“He mixed the vastness of cosmos and creation with the rootedness of self and place and then put it into inescapable, unforgettable proto-Indo-European music. He made life real, beyond sentimentality or prettiness. His voice is like the background noise of the Big Bang itself, just as white and rough, just as etiological and creationary. That’s what makes him Numero Uno.” – Richard Grossinger, publisher of North Atlantic Books and author.
Black Mountain School post-modern poet Charles Olson, probably best known for his epic poem The Kingfishers, was born in Worcester, Massachusetts in December 1910 and succumbed to liver cancer in January 1970.
Olson defined Projective Verse in his manifesto of the same name. Projective or open verse aims to transfer energy from the world to the reader without artificial interference, syntax shaped by sound instead of sense, sense conveyed by direct movement from one perception to another not rational argument and the reader’s rendition directed by freely varied spacing between words and lines on the page. In this poetic presentation, the spaces speak as loudly as the words, the lines, the poem as a whole.
Olson’s poetic thought demonstrates his insatiable need to know why things happen, why people react and respond in the ways that they do, what makes a society. He strove to answer these questions and many more in his epic, The Maximus Poems.
Most of Olson’s poetry is of such length that I would never subject you to in a blog. In fact, very little of his work is available in electronic format. two of the poems that I would like to share are being offered here as links to the Poetry Magazine archives along with a sampling of the first stanza of each poem.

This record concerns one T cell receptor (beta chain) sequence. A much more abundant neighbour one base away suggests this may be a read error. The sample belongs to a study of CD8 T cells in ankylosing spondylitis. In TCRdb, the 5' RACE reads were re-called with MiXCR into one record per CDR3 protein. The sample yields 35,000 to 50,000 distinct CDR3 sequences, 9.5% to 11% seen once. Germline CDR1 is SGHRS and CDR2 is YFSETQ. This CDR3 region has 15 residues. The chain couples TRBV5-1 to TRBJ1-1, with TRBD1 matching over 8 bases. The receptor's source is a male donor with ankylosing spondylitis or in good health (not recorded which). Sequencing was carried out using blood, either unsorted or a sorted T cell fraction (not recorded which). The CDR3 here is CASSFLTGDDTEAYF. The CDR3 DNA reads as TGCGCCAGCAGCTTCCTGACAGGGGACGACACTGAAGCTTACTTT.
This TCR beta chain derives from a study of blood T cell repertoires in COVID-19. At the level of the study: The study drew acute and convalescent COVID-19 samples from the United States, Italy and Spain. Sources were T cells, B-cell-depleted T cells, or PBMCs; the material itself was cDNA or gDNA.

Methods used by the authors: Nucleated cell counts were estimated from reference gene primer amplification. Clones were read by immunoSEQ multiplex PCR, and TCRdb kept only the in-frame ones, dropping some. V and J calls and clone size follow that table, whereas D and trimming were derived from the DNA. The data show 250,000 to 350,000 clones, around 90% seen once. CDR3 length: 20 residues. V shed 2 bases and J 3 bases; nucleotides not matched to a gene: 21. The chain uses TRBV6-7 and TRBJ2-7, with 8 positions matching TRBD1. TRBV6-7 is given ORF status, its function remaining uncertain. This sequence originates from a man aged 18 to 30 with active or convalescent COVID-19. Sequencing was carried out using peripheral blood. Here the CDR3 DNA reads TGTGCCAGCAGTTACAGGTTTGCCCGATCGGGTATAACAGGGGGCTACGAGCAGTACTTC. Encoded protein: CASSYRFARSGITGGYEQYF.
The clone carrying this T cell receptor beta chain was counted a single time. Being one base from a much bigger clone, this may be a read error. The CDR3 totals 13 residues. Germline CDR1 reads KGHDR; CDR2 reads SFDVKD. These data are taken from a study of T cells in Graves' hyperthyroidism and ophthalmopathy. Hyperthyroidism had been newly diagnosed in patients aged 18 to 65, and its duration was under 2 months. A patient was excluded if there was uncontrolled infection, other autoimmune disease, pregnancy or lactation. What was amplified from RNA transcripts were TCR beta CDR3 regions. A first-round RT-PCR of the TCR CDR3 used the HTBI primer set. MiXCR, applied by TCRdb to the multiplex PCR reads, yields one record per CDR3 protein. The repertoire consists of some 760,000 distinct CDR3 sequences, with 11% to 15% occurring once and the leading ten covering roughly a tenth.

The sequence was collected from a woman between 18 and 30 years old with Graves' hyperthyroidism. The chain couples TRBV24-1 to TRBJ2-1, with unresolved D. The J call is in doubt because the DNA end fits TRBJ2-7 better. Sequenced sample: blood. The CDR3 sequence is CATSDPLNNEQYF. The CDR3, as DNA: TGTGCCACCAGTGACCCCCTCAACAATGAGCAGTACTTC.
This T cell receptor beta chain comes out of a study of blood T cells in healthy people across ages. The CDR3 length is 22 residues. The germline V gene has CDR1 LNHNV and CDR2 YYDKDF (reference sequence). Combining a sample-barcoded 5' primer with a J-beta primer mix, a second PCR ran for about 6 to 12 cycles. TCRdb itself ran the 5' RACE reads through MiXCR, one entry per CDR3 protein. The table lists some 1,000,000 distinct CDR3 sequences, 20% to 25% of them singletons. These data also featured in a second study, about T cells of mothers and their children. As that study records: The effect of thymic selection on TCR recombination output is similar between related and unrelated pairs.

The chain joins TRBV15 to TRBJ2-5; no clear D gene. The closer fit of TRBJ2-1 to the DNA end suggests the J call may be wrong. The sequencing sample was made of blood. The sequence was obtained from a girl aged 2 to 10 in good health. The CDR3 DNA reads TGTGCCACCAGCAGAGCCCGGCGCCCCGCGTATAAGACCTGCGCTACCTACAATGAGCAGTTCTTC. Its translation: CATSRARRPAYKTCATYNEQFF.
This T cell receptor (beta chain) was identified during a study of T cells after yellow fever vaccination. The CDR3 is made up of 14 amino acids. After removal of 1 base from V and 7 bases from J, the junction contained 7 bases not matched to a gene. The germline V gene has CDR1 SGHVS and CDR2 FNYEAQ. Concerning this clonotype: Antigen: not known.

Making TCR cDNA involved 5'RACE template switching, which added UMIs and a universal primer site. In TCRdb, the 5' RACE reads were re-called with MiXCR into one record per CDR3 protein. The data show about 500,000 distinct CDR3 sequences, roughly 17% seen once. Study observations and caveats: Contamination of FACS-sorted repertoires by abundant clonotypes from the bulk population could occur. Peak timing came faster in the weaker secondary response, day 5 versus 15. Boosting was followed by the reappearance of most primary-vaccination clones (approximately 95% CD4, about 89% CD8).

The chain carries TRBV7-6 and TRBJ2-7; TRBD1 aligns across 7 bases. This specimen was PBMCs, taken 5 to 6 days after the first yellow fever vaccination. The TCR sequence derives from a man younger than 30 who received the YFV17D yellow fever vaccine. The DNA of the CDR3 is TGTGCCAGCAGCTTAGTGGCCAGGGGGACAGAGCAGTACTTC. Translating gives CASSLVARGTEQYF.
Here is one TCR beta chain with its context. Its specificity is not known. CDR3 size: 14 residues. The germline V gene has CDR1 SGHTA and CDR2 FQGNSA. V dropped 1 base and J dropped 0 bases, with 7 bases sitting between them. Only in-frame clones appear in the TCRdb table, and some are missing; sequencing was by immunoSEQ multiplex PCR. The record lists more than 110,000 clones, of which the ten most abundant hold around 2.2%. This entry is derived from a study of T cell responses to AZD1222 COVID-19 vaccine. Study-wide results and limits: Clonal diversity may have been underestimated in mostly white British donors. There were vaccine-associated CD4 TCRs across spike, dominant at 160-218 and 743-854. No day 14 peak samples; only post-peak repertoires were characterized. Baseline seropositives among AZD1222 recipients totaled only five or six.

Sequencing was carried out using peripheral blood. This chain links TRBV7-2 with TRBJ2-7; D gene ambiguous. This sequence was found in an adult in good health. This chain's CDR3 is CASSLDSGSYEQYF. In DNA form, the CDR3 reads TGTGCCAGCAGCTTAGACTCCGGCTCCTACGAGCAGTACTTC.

Cole’s Island from The Maximus Poems (spans three pages) grabs the reader with the first line and pulls them deeper to the point that the length of the poem is almost inconsequential.
I met Death–he was a sportsman–on Cole’s
Island. He was a property-owner. Or maybe
Cole’s Island, was his. I don’t know. The
point was I was there, walking, and–as it
often is, in the woods–a stranger, suddenly
showing up, makes the very thing you were do-
ing no longer the same. That is suddenly
what you thought, when you were alone, and
doing what you were doing, changes because someone else
shows up. He didn’t bother me, or say anything. Which is
not surprising, a person might not, in the circumstances;
or at most a not or something. Or they would. But they
The Grandfather-Father Poem (spans 8 pages of narrow presentation)
rolled in the grass
like an overrun horse
or a poor dog
to cool himself
from his employment
in the South Works
of U S Steel
as an Irish shoveler
As an extra sampling of Olson’s work, the following short poem is of a personal theme, a memory of skating on Elm Pond when he was seven years old.
Ode on Nativitiy
All cries rise, & the three of us
observe how fast Orion
at the climax
of the sky
while the boat of the moon settles
as red as the southwest
as the orb of her was, for this boy, once
the first time he saw her whole halloween face northeast
across the skating pond as he came down to the ice, December
his seventh year
I’m Beth Winter and I thank you for joining me for Pretzels & Bullfights. I hope you enjoyed meeting or re-visiting Charles Olson and experiencing his work.
Before I close, I must offer my condolences to all affected by the horrific slaughter at Sandy Hook Elementary School. May the parents, siblings, spouses, families, friends and responders find strength to endure the torment left by this senseless act and I hope that every child feels the strength of a hug and hears the words “I love you” each day of their lives.
Source Credits: The Poetry Foundation, Poetry Magazine and The Worcestor Writer’s Project